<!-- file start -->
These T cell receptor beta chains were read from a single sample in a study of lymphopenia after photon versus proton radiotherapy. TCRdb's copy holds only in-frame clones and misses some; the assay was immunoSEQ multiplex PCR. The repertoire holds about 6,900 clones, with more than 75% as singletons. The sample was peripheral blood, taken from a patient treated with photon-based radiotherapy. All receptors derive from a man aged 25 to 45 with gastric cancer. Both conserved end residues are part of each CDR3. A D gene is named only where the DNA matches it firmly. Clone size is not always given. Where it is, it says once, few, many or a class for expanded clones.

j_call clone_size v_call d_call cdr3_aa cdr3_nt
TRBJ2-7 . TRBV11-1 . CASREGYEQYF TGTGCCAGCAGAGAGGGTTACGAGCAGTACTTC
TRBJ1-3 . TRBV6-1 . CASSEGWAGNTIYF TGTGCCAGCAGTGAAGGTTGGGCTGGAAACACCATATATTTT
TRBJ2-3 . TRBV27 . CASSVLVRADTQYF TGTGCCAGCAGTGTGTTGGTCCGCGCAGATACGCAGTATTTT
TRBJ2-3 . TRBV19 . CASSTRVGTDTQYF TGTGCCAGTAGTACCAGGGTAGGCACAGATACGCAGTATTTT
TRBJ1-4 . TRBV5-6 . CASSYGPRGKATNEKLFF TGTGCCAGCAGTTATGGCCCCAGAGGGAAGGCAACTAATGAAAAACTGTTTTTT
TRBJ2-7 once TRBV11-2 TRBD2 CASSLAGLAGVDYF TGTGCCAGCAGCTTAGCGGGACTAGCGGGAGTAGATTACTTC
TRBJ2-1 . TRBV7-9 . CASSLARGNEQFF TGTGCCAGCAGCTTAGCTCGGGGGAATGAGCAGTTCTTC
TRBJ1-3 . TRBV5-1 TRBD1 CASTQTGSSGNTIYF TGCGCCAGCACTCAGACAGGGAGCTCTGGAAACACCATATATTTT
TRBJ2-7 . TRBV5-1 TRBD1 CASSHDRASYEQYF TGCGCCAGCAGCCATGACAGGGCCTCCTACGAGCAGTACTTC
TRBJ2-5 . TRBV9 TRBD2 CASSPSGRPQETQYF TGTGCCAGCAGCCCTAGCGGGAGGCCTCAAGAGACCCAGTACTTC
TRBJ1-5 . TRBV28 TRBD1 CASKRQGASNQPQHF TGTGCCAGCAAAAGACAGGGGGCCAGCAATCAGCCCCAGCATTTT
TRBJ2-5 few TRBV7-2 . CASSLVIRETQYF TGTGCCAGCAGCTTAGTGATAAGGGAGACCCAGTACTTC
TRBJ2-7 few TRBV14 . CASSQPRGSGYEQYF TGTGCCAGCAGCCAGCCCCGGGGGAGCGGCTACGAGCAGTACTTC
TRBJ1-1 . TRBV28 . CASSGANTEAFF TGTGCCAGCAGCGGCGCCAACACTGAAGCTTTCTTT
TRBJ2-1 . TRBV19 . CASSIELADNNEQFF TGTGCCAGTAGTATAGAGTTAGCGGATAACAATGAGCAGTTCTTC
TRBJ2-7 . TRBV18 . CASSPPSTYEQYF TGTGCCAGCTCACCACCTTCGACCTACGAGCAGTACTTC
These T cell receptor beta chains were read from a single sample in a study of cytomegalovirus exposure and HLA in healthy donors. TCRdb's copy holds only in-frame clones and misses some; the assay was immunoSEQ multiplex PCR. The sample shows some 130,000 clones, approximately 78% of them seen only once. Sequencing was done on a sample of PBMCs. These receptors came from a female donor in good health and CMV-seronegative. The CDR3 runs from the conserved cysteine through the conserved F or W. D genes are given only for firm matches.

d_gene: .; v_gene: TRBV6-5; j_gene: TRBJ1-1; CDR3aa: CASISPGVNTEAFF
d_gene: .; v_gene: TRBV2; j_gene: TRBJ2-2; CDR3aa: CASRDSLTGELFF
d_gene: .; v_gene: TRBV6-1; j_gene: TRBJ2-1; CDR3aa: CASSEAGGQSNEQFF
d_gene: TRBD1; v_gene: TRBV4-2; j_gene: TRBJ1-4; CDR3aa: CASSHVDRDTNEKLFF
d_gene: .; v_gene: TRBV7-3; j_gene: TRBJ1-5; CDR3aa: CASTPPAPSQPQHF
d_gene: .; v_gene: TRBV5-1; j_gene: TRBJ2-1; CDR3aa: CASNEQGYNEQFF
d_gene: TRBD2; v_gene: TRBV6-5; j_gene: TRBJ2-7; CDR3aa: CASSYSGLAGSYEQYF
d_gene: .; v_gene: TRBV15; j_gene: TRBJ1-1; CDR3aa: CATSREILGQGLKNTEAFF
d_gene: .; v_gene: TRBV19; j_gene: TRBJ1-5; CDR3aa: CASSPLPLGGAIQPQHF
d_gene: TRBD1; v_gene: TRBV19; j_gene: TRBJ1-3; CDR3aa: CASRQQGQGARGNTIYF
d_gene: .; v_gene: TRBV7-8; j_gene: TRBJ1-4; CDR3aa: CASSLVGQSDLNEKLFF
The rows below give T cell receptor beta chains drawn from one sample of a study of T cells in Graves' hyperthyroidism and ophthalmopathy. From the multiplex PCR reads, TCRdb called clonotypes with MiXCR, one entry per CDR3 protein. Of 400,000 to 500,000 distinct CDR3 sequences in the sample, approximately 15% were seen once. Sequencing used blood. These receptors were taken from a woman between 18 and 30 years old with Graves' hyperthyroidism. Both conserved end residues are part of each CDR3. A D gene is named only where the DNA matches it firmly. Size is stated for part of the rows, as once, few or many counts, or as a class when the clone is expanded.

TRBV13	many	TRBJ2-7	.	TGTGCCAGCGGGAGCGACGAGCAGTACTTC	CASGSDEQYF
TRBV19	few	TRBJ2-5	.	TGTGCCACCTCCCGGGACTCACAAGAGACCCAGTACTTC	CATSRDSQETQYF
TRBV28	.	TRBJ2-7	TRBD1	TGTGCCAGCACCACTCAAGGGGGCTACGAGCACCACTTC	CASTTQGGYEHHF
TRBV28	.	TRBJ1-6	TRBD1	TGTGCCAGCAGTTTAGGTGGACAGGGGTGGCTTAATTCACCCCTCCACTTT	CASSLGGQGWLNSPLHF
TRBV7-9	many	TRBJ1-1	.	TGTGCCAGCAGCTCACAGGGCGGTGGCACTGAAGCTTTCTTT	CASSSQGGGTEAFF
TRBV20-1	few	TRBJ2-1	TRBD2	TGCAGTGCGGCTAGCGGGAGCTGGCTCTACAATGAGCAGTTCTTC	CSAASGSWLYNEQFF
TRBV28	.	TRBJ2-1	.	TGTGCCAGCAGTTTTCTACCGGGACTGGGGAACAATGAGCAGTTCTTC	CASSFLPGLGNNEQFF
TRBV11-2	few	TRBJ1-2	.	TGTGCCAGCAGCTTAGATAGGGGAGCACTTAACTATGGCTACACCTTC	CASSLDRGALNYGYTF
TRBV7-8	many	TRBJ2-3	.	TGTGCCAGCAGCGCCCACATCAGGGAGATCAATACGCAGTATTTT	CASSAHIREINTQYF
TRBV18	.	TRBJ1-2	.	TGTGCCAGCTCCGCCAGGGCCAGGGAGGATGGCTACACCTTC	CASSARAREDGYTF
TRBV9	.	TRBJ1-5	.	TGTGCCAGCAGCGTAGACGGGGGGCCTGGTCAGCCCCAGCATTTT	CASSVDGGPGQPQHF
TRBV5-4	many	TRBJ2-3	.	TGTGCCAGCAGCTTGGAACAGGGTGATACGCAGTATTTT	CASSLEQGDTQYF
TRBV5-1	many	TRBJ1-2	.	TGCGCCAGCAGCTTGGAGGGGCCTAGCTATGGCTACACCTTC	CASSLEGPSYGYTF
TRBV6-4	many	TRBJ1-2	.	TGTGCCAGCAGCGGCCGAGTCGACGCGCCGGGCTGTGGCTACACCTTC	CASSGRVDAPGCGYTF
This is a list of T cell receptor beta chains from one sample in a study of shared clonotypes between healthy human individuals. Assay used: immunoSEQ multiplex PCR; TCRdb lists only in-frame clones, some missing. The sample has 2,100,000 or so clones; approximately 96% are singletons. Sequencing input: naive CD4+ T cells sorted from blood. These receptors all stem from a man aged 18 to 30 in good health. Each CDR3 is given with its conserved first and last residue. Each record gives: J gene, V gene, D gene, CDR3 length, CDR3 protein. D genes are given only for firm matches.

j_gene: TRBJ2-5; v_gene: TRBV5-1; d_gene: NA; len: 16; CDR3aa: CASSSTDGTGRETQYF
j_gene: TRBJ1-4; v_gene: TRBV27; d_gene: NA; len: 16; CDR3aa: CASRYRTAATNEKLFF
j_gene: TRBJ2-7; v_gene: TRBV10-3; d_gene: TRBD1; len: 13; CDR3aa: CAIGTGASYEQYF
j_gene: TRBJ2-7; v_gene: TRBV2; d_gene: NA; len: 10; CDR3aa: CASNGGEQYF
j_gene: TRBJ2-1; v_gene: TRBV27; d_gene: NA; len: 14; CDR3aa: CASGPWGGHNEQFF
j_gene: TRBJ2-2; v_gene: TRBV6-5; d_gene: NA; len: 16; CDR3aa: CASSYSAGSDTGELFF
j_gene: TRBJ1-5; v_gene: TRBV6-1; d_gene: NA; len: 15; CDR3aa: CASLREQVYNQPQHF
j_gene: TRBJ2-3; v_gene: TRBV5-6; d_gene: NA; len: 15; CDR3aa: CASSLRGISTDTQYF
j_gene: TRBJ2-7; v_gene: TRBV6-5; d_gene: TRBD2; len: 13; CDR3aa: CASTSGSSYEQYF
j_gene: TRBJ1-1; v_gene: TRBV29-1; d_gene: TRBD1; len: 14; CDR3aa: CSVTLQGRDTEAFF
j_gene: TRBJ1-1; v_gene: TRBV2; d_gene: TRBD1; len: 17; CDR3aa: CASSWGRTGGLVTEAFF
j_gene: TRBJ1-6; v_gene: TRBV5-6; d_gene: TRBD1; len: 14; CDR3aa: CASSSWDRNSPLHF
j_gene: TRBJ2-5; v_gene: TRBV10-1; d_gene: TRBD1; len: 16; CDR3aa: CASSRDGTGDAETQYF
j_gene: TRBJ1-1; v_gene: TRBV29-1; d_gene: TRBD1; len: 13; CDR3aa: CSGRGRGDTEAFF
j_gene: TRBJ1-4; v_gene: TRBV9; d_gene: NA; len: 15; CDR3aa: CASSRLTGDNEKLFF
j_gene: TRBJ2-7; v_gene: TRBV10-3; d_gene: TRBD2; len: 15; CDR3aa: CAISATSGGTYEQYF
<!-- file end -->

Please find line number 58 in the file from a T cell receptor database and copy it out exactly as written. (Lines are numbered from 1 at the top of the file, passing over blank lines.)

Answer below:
j_gene: TRBJ1-6; v_gene: TRBV5-6; d_gene: TRBD1; len: 14; CDR3aa: CASSSWDRNSPLHF